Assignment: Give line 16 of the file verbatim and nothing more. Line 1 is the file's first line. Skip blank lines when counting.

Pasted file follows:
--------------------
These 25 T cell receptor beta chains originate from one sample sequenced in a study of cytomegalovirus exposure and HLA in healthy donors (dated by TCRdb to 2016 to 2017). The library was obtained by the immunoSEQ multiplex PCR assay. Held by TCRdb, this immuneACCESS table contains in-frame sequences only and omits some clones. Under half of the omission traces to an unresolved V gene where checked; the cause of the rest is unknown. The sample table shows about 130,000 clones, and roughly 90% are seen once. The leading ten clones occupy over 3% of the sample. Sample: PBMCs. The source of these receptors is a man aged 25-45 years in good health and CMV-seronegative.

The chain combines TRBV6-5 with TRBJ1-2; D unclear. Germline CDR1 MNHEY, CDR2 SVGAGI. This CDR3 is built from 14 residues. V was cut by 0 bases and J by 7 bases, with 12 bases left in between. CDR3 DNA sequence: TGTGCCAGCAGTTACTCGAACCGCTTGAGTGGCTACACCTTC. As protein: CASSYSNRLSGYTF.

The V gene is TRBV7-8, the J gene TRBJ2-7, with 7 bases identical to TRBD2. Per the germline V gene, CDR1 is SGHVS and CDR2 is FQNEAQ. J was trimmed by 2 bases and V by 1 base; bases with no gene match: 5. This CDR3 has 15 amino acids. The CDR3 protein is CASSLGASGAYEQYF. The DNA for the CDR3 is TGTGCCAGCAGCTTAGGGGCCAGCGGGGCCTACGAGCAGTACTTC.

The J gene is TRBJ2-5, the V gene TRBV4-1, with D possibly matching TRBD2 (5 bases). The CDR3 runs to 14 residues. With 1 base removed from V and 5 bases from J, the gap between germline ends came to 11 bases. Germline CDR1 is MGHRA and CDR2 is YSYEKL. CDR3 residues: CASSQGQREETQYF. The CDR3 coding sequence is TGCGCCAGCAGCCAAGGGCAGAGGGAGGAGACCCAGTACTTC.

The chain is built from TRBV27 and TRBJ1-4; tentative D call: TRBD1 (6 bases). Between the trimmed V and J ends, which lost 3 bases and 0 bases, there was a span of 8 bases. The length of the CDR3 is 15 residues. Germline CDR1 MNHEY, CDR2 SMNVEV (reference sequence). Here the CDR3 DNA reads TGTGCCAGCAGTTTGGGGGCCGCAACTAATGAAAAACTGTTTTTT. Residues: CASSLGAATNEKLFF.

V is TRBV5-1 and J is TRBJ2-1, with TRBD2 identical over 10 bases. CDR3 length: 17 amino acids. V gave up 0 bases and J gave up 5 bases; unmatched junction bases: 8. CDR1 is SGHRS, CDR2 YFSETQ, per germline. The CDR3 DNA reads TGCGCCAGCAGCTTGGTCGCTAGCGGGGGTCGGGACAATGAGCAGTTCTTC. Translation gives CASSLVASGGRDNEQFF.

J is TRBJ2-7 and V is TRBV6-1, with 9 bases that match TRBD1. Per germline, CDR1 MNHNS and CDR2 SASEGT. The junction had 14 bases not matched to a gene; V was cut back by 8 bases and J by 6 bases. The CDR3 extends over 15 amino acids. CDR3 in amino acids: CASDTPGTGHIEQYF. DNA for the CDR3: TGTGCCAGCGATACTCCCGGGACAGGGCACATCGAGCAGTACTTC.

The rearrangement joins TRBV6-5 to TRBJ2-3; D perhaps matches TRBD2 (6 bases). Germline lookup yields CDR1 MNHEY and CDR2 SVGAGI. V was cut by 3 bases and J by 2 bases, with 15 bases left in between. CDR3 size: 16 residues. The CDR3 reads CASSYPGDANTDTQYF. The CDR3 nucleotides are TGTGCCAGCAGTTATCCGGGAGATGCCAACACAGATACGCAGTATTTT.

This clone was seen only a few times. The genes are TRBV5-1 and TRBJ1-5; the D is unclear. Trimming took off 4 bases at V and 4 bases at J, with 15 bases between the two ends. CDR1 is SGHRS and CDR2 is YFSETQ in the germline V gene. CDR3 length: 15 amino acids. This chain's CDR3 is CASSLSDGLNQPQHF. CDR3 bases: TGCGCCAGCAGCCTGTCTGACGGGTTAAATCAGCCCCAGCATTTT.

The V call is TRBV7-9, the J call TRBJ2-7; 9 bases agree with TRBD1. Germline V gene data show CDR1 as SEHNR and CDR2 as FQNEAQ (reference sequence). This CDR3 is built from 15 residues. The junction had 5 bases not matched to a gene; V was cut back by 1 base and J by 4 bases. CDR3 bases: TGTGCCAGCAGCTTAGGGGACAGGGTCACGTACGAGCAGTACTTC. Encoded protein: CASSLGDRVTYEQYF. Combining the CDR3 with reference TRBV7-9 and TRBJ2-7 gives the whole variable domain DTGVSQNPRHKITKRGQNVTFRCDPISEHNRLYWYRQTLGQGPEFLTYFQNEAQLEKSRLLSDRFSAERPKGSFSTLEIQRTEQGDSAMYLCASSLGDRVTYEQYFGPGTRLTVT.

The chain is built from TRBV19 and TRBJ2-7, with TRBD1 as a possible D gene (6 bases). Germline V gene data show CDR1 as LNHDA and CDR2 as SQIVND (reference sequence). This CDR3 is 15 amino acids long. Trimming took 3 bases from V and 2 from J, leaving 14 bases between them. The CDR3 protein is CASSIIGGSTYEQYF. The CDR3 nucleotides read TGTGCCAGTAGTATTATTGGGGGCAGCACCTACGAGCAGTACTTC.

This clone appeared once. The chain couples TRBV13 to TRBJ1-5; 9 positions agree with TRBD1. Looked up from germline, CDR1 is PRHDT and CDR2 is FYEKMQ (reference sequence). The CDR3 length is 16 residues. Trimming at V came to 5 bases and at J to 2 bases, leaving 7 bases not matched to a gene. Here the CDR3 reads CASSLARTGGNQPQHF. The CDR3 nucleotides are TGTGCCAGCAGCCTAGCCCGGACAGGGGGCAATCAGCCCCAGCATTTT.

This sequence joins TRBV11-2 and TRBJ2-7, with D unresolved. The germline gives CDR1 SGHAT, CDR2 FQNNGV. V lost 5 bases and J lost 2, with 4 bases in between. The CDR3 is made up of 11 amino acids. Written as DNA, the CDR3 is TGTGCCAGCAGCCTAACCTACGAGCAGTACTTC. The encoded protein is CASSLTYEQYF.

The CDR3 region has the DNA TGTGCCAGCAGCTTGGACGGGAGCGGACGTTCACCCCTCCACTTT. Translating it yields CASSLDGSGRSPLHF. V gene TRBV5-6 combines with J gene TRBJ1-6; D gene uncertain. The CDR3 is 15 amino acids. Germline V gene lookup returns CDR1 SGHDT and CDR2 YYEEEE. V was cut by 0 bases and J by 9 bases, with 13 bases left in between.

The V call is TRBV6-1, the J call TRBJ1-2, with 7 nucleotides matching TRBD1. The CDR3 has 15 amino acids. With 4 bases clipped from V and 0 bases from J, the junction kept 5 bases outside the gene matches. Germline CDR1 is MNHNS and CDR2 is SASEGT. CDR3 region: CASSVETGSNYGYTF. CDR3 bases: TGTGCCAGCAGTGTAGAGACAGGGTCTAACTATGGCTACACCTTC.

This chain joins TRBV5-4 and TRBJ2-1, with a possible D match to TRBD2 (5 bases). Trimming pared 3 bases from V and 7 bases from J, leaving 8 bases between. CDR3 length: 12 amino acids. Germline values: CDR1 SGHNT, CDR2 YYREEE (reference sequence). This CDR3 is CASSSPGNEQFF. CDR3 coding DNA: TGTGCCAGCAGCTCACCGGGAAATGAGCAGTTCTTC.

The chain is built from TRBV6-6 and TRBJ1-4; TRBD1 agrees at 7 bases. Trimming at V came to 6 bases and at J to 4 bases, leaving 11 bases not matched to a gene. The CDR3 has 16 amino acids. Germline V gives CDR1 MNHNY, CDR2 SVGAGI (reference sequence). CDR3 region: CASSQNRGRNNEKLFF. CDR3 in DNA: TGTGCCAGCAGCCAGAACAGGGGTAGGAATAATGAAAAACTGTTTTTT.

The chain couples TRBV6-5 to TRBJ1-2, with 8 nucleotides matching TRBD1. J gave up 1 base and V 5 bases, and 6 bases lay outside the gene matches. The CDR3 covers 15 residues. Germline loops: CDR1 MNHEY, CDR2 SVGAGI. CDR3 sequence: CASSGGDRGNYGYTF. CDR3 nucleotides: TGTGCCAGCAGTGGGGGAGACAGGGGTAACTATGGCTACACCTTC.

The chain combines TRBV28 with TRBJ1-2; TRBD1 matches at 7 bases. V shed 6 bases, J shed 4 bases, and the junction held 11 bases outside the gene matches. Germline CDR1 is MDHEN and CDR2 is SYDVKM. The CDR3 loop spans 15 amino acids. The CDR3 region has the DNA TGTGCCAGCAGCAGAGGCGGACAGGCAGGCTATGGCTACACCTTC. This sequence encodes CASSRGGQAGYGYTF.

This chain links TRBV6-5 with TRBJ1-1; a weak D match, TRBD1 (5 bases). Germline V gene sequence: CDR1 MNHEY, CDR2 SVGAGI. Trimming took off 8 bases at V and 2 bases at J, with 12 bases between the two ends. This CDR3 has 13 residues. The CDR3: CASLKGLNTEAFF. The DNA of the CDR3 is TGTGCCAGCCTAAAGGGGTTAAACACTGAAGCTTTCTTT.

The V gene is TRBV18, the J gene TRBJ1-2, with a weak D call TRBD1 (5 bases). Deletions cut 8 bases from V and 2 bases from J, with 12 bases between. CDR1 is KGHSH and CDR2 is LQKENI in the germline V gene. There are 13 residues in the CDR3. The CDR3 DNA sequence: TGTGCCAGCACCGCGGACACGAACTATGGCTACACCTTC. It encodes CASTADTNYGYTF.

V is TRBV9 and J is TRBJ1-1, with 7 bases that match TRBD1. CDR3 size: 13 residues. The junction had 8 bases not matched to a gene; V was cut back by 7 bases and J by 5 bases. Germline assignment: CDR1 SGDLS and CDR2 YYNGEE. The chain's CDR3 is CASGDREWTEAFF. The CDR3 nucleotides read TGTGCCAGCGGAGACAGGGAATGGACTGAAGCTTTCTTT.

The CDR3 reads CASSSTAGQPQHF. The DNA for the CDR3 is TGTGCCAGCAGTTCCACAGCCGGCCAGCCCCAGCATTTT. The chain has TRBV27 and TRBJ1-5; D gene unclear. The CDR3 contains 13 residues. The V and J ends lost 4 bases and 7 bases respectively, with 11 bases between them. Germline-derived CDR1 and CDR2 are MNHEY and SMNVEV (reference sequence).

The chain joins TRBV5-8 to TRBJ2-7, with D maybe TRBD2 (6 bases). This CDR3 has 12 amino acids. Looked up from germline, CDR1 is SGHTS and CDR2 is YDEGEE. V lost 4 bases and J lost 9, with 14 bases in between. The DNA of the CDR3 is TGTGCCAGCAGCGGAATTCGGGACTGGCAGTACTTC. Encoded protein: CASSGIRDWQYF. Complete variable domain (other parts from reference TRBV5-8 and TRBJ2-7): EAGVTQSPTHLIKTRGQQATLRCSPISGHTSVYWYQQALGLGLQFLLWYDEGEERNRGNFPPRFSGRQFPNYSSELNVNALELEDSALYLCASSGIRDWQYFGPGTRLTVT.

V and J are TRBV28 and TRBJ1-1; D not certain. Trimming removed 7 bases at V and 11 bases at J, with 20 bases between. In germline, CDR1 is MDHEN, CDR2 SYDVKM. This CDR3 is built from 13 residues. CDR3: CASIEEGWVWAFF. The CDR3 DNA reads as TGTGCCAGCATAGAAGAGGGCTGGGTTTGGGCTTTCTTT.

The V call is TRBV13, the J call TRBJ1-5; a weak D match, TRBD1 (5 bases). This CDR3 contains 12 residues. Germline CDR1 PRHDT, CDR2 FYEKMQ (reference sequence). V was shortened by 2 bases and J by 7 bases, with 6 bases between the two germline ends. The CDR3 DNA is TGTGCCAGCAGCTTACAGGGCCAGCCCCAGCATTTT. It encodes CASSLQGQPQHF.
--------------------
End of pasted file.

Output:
This chain joins TRBV5-4 and TRBJ2-1, with a possible D match to TRBD2 (5 bases). Trimming pared 3 bases from V and 7 bases from J, leaving 8 bases between. CDR3 length: 12 amino acids. Germline values: CDR1 SGHNT, CDR2 YYREEE (reference sequence). This CDR3 is CASSSPGNEQFF. CDR3 coding DNA: TGTGCCAGCAGCTCACCGGGAAATGAGCAGTTCTTC.